Take the 2-minute tour ×
Mathematics Stack Exchange is a question and answer site for people studying math at any level and professionals in related fields. It's 100% free, no registration required.

I have an equation. For example the law of cosines, $c^2 = a^2 + b^2 - 2ab \cos C$

So I calculate it all and I get something like this: 2500 cos 130. I calculate the cos 130, and get -0.643 Now what? I have 2500 and -0.643. Do I multiply them? Or what?

Thanks.

share|improve this question
6  
Usually in math the convention is that when an operator is missing and arguments are just juxtaposed, the implicit operator is multiplication. –  Yuval Filmus Jun 15 '11 at 18:02
2  
So, $2ab\cos C = 2\cdot a \cdot b \cos(C)$. –  lhf Jun 15 '11 at 18:06
3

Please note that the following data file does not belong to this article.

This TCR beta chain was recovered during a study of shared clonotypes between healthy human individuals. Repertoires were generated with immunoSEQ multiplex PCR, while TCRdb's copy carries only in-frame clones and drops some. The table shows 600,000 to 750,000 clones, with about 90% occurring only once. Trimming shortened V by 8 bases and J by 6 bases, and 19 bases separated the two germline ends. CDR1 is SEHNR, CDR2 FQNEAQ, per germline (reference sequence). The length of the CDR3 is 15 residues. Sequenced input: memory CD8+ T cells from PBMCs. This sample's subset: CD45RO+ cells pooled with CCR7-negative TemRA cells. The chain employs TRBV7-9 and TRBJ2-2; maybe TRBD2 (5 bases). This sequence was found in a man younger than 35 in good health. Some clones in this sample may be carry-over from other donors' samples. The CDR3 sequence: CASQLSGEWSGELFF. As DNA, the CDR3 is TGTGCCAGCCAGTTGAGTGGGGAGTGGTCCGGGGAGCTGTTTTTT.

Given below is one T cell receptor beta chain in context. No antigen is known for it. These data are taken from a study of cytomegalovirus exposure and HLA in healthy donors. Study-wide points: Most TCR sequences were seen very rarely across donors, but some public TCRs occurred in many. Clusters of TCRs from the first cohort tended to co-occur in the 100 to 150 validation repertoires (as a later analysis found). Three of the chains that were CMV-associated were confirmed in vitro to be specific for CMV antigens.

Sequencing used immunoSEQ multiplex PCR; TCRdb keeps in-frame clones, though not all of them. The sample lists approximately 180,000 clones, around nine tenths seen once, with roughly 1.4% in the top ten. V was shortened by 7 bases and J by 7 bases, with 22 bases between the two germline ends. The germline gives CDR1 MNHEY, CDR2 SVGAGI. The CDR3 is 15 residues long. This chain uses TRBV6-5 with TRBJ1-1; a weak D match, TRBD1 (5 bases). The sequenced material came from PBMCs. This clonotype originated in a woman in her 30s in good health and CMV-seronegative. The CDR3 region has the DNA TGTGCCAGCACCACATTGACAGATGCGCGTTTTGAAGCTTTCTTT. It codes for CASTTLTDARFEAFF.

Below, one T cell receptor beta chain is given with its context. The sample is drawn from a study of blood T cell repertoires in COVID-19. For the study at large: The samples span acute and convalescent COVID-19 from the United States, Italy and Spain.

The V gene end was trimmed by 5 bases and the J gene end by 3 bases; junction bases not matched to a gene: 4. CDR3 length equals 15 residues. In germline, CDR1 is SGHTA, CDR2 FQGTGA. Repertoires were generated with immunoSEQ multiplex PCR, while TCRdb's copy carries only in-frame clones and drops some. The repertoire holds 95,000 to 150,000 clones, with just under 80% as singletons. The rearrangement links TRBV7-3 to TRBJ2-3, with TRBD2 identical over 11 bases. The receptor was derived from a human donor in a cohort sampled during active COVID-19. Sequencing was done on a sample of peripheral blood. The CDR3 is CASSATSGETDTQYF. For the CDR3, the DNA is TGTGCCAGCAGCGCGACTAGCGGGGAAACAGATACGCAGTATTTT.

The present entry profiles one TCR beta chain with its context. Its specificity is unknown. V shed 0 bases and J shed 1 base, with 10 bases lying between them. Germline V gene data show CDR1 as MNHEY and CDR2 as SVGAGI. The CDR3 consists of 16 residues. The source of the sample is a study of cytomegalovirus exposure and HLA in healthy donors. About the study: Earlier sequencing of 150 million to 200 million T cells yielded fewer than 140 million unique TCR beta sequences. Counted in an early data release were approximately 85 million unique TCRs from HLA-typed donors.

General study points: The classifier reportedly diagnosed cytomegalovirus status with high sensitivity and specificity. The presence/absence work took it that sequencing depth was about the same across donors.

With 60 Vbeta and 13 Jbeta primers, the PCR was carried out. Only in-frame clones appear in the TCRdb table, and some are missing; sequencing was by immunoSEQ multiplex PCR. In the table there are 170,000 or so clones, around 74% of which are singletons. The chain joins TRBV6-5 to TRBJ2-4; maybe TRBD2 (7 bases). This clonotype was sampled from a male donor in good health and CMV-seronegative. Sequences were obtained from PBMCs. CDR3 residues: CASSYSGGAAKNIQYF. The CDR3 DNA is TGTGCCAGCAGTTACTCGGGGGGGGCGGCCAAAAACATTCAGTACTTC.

How did you get to the cosine rule without encountering this convention earlier? I'm genuinely curious. –  ShreevatsaR Jun 15 '11 at 18:13
1  
@ShreevatsaR, I never took trig and I'm taking physics. :) –  Dan the Man Jun 15 '11 at 18:28

2 Answers 2

up vote 4 down vote accepted

Usually in math the convention is that when an operator is missing and arguments are just juxtaposed, the implicit operator is multiplication - Yuval Filmus

So, $2abcosC=2⋅a⋅bcos(C)$ - Ihf

share|improve this answer
    
Teamwork! $$$$$ –  The Chaz 2.0 Jun 15 '11 at 18:22
    
oh. duh. thanks. –  Dan the Man Aug 18 '11 at 14:32

Well as everyone points out there is a $\text{multiplication}$ operator. In other words $$2ab\cos{C} = 2 \times a \times b \times \cos{C}$$

share|improve this answer

Your Answer

 
discard

By posting your answer, you agree to the privacy policy and terms of service.

Not the answer you're looking for? Browse other questions tagged or ask your own question.